Like Going From a Volkswagen To A Porsche

We received this email the other day from trumpet player Bobby Kammer who fought snow, closed freeways, and tornado warnings (yes, this is Southern California we’re talking about!) to have us work on his set up:

Bob, Juli and Howie,
Thanks so much for all of your TLC last week. The horns and mouthpieces are GREAT! The sound is like perfectly tuning in a radio station (pure and clean) and it feels like I am playing the horn instead of the horn playing me!

It will take a couple of weeks before I’ll play with the church band, but I feel like I’ve gone from playing a Volkswagen to a Porsche.

Thanks So Much!
Bobby Kammer

Thanks for the kind words Bobby, and we may have to hire you on as our next advertising consultant. Those are some great analogies!

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John Clyman and Arnold Jacobs – 1941

My long time friend John Cvejanovich just sent me a great book of the 1941  All American Youth Orchestra under Leopold Stokowski. It was found on this great Stokowski fan site in Japan.

Included in the brass section were two young giants of the brass world, John Clyman and Arnold Jacobs:

Arnold Jacobs, TubaJohn Clyman, trumpet

Back before I began making trumpet mouthpieces I actually played the trumpet and had the honor of studying with John Clyman, who was 1st trumpet with 20th Century Fox studios for 25 years.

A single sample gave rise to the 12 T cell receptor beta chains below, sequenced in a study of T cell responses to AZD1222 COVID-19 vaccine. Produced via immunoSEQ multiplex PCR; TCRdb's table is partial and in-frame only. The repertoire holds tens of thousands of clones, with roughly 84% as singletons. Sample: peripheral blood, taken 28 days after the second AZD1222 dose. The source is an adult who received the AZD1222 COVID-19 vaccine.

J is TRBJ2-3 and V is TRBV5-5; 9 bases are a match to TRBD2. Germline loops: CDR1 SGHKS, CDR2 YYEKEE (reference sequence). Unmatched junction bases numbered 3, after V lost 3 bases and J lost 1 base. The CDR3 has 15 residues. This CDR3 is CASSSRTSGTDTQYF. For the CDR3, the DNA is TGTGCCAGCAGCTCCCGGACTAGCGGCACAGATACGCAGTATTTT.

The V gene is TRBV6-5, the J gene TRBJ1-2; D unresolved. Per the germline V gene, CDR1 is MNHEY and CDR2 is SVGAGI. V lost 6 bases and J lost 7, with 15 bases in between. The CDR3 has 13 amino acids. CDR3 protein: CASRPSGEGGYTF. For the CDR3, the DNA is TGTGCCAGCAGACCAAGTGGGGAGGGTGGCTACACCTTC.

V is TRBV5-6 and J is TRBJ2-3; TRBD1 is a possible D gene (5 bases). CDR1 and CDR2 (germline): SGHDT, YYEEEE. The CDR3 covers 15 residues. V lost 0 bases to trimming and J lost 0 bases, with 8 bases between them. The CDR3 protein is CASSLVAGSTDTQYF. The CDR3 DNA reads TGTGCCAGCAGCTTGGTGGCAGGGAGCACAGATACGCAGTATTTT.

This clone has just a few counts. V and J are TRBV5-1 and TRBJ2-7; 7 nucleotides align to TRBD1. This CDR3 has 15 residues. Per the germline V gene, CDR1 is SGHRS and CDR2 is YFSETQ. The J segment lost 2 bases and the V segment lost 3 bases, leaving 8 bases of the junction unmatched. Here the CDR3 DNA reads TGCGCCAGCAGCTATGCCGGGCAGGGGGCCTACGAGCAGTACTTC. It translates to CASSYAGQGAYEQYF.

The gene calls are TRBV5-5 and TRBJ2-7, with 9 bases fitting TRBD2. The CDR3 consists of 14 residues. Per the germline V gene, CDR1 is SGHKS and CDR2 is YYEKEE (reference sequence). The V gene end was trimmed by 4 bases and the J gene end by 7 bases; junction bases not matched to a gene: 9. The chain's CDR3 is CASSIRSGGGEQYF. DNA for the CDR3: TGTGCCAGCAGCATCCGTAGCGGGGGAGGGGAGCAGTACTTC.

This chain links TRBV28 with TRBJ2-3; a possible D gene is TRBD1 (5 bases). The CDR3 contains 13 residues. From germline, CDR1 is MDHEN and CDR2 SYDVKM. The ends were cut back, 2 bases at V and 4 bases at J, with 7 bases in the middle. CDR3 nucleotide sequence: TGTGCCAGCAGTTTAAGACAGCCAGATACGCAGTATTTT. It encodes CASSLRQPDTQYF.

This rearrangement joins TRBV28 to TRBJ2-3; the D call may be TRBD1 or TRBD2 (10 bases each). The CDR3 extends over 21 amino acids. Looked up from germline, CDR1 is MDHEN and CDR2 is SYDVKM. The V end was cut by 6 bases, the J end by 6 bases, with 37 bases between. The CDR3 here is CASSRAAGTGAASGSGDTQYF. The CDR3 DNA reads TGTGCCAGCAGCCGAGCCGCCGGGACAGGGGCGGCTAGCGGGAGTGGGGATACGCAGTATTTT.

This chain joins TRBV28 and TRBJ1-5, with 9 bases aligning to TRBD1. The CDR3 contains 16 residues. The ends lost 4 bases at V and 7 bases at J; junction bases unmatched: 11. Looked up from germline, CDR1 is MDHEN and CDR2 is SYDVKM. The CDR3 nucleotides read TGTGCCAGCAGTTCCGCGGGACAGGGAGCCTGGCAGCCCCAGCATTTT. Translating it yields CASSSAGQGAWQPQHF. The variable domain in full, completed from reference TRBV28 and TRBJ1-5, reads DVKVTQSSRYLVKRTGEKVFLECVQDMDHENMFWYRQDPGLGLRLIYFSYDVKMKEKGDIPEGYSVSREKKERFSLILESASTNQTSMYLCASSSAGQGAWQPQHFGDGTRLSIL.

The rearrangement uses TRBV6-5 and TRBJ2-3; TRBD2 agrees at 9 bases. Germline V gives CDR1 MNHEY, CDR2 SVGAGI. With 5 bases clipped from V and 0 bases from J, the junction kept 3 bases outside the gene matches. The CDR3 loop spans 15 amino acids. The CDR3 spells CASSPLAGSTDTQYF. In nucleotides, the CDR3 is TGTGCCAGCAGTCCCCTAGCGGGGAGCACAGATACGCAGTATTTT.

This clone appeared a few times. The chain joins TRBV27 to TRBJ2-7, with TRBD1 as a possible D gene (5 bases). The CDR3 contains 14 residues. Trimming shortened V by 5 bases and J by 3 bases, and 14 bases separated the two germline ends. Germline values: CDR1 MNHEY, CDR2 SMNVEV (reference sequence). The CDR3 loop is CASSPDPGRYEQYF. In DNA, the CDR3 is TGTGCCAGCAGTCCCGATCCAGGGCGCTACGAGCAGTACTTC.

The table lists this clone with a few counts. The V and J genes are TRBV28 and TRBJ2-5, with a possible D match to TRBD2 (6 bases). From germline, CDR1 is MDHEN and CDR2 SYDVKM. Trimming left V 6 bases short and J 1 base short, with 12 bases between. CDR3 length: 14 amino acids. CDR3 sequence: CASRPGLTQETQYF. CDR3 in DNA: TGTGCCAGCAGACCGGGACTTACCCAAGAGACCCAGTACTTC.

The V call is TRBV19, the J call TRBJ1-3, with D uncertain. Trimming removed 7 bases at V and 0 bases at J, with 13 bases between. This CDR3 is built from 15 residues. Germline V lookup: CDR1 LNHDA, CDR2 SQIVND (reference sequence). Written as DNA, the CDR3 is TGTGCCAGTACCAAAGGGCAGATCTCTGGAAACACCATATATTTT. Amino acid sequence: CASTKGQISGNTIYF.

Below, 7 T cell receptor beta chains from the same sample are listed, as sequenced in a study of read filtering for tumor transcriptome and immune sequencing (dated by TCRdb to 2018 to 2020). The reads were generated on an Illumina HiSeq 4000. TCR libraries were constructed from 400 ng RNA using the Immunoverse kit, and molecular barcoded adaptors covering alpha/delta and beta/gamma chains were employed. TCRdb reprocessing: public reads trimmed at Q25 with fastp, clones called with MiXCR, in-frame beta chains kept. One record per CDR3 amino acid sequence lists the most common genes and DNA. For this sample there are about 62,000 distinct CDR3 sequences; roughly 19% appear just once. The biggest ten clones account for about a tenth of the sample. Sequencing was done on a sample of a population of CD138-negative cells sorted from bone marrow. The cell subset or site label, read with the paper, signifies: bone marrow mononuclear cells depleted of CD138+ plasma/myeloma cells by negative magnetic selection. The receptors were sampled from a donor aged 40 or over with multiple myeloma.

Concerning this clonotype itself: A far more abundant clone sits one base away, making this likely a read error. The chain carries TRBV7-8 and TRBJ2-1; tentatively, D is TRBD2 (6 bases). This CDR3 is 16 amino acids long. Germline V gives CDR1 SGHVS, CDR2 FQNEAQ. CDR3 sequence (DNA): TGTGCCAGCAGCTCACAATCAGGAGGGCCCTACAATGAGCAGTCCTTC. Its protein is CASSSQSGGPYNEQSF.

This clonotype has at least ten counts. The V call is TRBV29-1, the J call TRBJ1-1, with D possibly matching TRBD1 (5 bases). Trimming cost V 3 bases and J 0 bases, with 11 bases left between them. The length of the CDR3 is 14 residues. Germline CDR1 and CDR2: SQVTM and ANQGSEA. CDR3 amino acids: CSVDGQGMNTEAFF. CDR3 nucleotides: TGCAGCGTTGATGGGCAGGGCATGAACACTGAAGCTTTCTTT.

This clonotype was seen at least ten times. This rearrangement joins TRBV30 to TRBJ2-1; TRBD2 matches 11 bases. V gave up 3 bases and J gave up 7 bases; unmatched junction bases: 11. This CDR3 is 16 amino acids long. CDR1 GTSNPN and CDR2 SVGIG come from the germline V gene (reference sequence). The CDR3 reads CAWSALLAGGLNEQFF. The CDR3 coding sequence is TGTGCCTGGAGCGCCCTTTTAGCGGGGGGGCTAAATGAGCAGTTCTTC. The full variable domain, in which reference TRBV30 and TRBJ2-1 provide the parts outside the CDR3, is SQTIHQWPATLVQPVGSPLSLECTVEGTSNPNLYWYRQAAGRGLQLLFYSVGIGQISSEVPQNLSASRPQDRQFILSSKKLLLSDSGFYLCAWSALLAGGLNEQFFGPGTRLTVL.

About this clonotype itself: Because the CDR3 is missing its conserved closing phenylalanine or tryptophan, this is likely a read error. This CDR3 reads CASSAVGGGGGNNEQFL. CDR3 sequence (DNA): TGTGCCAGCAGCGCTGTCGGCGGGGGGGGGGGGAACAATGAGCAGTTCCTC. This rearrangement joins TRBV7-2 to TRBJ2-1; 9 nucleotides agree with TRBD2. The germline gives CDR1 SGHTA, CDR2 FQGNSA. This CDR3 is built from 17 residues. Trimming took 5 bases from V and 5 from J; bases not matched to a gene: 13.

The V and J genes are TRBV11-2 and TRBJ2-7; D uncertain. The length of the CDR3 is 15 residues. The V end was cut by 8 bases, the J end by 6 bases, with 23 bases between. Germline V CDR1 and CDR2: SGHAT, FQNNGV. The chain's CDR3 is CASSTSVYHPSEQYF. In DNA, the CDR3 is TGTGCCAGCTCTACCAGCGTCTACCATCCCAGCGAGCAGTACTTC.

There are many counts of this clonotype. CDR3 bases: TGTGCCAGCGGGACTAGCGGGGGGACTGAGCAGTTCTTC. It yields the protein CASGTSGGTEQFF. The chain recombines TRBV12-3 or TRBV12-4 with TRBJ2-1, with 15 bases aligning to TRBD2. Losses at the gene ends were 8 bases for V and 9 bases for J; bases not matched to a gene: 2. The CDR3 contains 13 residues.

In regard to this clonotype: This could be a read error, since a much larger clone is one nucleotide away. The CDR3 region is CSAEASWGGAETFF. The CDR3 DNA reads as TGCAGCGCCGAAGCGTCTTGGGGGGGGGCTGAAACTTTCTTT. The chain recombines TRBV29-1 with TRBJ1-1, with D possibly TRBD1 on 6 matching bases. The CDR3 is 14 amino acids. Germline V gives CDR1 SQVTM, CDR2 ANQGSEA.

You can see scans of the entire 1941 American Youth Orchestra Tour Book here.

Carroll Purviance Story

Carroll PurvianceI received this email the other day and thought I would share. I worked with Carroll Purviance for the last 8 years of his life and this story shows how, despite his personal conflicts, he was a master craftsman and respected by the best players worldwide. I am proud to be able to make his mouthpieces using his original tooling and also integrate his ideas into my own line of pieces.
– Bob
“Dear Bob,

I happen to be surfin’ the net the other day, and came across your web-site. Having been once a student of trumpet years ago and my best friend’s Dad was a highly respected trumpet player in the Warner Bros. orchestra from the late fifties to early sixties..(Larry Sullivan), thought I would relay this message:

We, as 12 year old boys, would often accompany Larry on brief ¬†trips to the studio in Hollywood or Glendale to have mouth pieces made. I have memories of Carroll Purviance, hunched over his lathe, maybe slightly intoxicated and weeping, talking to Larry about his life. Later, Larry would always compliment us for not laughing or acting up on the way home. He always made it clear though, that Mr. Purviance was the absolute master at what he does, no matter what his state of mind. Nice to know that his name still lingers and represents this.”

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